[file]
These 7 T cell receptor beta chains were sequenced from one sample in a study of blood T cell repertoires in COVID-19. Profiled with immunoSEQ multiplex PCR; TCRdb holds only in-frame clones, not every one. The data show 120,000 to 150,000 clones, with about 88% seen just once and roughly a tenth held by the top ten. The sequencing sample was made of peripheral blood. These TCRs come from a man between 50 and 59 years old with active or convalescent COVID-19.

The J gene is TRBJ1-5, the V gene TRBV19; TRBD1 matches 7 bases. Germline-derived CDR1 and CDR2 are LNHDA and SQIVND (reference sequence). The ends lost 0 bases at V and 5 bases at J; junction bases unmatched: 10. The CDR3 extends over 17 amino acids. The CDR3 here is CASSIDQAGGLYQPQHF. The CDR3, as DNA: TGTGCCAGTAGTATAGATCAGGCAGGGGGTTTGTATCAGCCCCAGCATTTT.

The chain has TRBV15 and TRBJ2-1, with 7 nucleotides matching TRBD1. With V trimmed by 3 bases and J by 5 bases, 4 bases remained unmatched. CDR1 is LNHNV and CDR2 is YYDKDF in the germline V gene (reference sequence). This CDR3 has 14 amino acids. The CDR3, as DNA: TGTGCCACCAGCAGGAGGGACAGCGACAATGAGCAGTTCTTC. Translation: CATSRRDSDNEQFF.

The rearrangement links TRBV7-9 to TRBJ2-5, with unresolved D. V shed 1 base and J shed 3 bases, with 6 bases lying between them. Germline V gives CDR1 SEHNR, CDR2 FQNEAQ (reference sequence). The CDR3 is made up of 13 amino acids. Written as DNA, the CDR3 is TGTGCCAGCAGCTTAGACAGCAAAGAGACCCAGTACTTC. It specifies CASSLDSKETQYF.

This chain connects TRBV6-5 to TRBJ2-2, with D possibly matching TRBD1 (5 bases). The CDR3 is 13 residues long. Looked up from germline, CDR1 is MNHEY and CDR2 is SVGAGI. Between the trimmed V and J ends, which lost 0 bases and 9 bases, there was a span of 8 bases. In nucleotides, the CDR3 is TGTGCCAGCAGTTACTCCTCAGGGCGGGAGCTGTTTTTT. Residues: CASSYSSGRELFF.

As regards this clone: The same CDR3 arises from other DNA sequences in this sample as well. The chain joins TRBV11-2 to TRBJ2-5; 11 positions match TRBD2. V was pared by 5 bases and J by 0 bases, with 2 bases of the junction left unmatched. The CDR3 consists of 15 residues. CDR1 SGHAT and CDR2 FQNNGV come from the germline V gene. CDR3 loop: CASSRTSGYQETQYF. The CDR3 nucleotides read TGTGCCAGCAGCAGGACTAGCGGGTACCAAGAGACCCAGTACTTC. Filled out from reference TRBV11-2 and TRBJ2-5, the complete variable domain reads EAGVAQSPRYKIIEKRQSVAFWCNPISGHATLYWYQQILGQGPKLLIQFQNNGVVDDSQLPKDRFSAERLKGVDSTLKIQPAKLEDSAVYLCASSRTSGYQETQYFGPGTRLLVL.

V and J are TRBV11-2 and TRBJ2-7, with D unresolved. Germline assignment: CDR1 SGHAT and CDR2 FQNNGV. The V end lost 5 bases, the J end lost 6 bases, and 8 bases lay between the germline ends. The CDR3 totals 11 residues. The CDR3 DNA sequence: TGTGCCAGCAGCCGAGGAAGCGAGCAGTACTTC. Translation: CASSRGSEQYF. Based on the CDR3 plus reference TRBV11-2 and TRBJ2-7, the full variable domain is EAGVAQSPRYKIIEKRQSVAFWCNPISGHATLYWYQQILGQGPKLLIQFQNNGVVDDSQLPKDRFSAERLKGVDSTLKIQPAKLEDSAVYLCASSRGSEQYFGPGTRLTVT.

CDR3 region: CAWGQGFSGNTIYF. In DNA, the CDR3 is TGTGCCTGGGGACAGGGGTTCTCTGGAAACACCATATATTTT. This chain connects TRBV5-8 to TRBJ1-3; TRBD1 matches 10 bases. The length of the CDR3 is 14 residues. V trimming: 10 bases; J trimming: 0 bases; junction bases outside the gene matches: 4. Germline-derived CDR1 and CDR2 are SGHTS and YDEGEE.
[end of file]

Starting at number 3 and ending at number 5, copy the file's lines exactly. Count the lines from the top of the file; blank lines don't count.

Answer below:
The chain has TRBV15 and TRBJ2-1, with 7 nucleotides matching TRBD1. With V trimmed by 3 bases and J by 5 bases, 4 bases remained unmatched. CDR1 is LNHNV and CDR2 is YYDKDF in the germline V gene (reference sequence). This CDR3 has 14 amino acids. The CDR3, as DNA: TGTGCCACCAGCAGGAGGGACAGCGACAATGAGCAGTTCTTC. Translation: CATSRRDSDNEQFF.

The rearrangement links TRBV7-9 to TRBJ2-5, with unresolved D. V shed 1 base and J shed 3 bases, with 6 bases lying between them. Germline V gives CDR1 SEHNR, CDR2 FQNEAQ (reference sequence). The CDR3 is made up of 13 amino acids. Written as DNA, the CDR3 is TGTGCCAGCAGCTTAGACAGCAAAGAGACCCAGTACTTC. It specifies CASSLDSKETQYF.

This chain connects TRBV6-5 to TRBJ2-2, with D possibly matching TRBD1 (5 bases). The CDR3 is 13 residues long. Looked up from germline, CDR1 is MNHEY and CDR2 is SVGAGI. Between the trimmed V and J ends, which lost 0 bases and 9 bases, there was a span of 8 bases. In nucleotides, the CDR3 is TGTGCCAGCAGTTACTCCTCAGGGCGGGAGCTGTTTTTT. Residues: CASSYSSGRELFF.